What We’ve Done

I read an article the other day talking about the younger generation(s).  You know the ones I’m talking about: the stories that complain about how millennials and/or gen-z’ers are living with family more than ever before.  Normally I hear and see so many shallow, pointless stories like these that they don’t even register.  It’s just the same old stuff, put out over and over by lazy editors and even lazier writers.

But there was one random occurrence that brought this story to the front of my mind: at right about the same time I heard a radio ad for a retirement home.  This ad featured a couple of people complaining about how hard and time-consuming and expensive it was to take care of their parents as age set in.

I had to stop and think for a bit about the hypocrisy and insanity of it all: WHEN THE HELL DID WE FORGET THE CONCEPT OF FAMILY?!

The world is about more than just “me”.  It has to be about more, because the only alternative is that infamously savage life: nasty, brutish and short.  The subtext of both article and ad was the same: no one “normal” would ever want to care for aging parents, or help out emerging young adults.

For the vast majority of human history the important unit was not the individual, but rather the family.  More than that, it was the extended family.  Extended across generations and branches far more than we Americans like to think about in this day and age.

Honestly, we’re the outliers in this whole thing.

It is only in the last 100 years or so that the restrictive, internally focused and exclusionary concept of the “nuclear family” took such strong hold.  That concept that dictates a kid leave the house as soon as possible to start “his/her own family”, that says you’re on your own as soon as you do leave.  Worse, it adds the unspoken concept that family is something merely to be endured, or to be exploited, rather than a whole greater than the sum of its parts.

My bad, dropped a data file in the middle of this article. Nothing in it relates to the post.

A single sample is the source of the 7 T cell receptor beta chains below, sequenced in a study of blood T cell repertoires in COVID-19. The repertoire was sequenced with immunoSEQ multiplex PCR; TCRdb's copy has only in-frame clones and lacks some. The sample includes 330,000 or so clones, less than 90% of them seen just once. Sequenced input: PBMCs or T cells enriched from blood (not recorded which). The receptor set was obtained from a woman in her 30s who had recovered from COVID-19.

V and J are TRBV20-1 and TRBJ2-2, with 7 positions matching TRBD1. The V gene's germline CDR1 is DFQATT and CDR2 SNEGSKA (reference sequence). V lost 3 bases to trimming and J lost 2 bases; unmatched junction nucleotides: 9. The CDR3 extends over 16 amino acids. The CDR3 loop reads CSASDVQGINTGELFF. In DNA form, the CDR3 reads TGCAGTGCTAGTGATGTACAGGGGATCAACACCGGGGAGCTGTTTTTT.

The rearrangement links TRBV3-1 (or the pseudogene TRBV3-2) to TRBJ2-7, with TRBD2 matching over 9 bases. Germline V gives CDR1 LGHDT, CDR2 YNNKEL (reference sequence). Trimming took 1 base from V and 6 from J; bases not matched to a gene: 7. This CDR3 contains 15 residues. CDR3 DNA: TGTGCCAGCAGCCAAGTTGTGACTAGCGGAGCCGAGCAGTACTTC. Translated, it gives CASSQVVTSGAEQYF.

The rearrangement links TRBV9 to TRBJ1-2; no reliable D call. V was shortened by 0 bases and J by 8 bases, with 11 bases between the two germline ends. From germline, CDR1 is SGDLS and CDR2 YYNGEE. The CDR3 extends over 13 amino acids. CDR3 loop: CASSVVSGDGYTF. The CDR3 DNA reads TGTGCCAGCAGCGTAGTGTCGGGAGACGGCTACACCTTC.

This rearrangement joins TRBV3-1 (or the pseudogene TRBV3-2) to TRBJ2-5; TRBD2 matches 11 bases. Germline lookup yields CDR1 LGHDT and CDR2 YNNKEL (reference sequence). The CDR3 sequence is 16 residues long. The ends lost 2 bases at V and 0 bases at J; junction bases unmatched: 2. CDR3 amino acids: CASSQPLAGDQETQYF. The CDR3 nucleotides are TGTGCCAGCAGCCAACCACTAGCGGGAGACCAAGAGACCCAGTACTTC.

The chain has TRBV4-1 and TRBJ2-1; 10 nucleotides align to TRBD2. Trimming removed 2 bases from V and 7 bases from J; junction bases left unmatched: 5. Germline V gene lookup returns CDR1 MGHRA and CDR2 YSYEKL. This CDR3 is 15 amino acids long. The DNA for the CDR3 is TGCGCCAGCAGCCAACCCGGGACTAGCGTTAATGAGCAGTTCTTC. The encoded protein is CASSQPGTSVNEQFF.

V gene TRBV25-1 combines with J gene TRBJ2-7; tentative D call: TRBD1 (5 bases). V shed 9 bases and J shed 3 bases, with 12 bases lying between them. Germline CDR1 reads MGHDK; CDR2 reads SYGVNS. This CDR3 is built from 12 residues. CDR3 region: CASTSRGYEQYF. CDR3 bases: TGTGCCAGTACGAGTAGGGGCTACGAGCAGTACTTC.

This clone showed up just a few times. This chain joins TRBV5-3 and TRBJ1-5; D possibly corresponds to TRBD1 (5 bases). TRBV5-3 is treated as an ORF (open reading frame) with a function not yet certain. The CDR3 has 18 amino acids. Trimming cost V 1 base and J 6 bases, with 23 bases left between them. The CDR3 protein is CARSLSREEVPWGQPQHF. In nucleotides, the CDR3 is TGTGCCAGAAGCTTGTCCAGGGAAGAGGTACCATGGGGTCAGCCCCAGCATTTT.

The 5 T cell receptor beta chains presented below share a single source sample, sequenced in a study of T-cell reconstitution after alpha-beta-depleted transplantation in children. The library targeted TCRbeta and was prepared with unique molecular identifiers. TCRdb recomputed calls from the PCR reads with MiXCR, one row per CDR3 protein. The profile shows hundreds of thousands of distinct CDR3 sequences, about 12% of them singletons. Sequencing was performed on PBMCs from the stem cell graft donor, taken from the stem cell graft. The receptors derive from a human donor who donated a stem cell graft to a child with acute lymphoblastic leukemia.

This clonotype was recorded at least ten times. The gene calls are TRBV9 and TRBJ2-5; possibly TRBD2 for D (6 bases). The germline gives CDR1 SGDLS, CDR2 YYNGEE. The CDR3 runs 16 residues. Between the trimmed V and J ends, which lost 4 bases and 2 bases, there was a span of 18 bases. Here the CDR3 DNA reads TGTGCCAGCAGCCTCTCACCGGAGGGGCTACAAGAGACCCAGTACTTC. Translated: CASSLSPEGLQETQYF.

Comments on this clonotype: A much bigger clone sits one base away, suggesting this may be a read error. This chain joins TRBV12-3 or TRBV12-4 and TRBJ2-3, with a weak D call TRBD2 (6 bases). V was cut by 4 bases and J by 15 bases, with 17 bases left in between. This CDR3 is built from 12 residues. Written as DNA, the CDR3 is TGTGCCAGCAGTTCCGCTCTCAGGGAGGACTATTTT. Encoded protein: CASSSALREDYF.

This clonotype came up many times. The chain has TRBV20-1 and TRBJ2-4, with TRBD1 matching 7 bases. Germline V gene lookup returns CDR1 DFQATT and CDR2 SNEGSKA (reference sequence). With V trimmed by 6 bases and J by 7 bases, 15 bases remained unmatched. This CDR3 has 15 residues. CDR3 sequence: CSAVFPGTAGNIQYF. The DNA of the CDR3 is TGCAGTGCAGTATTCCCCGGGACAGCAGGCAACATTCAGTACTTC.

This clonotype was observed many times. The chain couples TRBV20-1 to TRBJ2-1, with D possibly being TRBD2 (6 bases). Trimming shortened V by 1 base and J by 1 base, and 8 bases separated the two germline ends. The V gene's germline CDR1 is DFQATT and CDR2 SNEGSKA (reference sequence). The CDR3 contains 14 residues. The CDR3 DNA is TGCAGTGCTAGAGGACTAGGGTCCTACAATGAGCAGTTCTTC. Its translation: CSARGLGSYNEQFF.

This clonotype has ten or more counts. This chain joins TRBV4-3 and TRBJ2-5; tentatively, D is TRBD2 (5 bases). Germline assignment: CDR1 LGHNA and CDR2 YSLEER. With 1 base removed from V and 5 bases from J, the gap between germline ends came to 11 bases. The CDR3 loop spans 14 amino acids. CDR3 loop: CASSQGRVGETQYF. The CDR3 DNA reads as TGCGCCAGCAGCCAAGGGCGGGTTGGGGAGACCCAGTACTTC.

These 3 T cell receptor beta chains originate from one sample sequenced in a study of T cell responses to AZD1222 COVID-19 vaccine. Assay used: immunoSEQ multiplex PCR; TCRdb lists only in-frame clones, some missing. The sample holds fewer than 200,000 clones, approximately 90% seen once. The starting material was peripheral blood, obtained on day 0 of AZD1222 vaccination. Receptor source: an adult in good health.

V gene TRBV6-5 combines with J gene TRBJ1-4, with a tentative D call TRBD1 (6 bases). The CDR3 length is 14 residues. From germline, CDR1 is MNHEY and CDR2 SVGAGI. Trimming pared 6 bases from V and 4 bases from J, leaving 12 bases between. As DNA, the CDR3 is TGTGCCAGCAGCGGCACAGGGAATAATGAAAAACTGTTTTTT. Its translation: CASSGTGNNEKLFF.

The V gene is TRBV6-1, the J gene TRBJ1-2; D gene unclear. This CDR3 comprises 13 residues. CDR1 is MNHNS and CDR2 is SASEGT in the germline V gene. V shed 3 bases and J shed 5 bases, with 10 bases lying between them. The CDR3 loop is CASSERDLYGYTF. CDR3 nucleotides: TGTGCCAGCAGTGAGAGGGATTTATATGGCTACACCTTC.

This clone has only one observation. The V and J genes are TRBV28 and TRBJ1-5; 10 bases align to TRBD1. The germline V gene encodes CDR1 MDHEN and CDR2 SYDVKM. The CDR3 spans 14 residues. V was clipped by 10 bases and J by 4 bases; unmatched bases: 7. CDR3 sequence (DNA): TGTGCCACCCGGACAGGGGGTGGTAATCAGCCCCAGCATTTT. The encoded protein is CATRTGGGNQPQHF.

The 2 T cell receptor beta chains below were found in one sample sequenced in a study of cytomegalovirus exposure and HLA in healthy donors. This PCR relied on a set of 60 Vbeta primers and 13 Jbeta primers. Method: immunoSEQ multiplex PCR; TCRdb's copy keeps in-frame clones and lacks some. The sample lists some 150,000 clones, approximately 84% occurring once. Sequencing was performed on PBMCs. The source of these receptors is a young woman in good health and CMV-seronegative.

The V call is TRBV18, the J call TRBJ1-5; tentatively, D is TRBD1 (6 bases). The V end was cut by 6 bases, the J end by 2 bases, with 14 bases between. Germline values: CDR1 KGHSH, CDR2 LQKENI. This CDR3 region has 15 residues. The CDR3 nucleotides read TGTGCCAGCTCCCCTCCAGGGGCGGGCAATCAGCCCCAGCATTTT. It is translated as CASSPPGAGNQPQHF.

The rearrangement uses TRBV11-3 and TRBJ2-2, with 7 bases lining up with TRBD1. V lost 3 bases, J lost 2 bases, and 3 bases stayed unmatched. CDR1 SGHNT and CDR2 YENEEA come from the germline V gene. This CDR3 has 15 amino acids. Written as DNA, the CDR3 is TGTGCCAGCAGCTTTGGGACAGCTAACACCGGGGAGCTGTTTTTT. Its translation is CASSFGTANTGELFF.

Don’t get me wrong: there is a time and a place for the needs of the individual to take precedence, but surely that does not have to be the totality?  Surely the world is not a zero sum game, and the success of an individual can and does benefit the family as a whole?

That long example of human history I mentioned?  It tells us the resources of a family (not just money, but also influence, standing, relationships, knowledge, etc…) were the property of the family itself, not the individual members.  No, not even the individual who was the “head”.  Everything was a tool to ensure the family prospered and survived.

It’s alien to us nowadays, but the family really did carry a sense of caretaking, and of honoring the generations before and the generations yet to come.  Things like: 3, 4 or even 5 generations sharing a farm/company…great-grandkids helping to care for the old ones when life gets heavy…the realities and struggles of life shared between cousins, not just as updates on Facebook…that list can go on for a long, long time…

Instead we now have this vision of “one man (or woman) alone”.  We hold to the vision – venerate it, even – of leaving your family behind and “striking out on your own”, then have the temerity to wonder why the world is falling apart around us?

I think we can all agree that our society has problems – many problems – but the realization we never seem to get to is that WE’RE RESPONSIBLE.  All of us: old and young, prosperous and poor, influential and powerless, we all played our role in getting to where we are now.  We changed the rules, we taught the lessons, we created the messages, and now we are reaping what we sowed.

I’ve mentioned before that it doesn’t matter to me if you’re liberal or conservative…or even if, like me, you’re standing off to one side with a beer and a pretzel and a puzzled frown.  The only thing I care about is how you live your life.  Well, this is about how you live your life.  If you want to make things better, to help “fix” things, then the place to start is the very concept upon which all of human society is built: the family.

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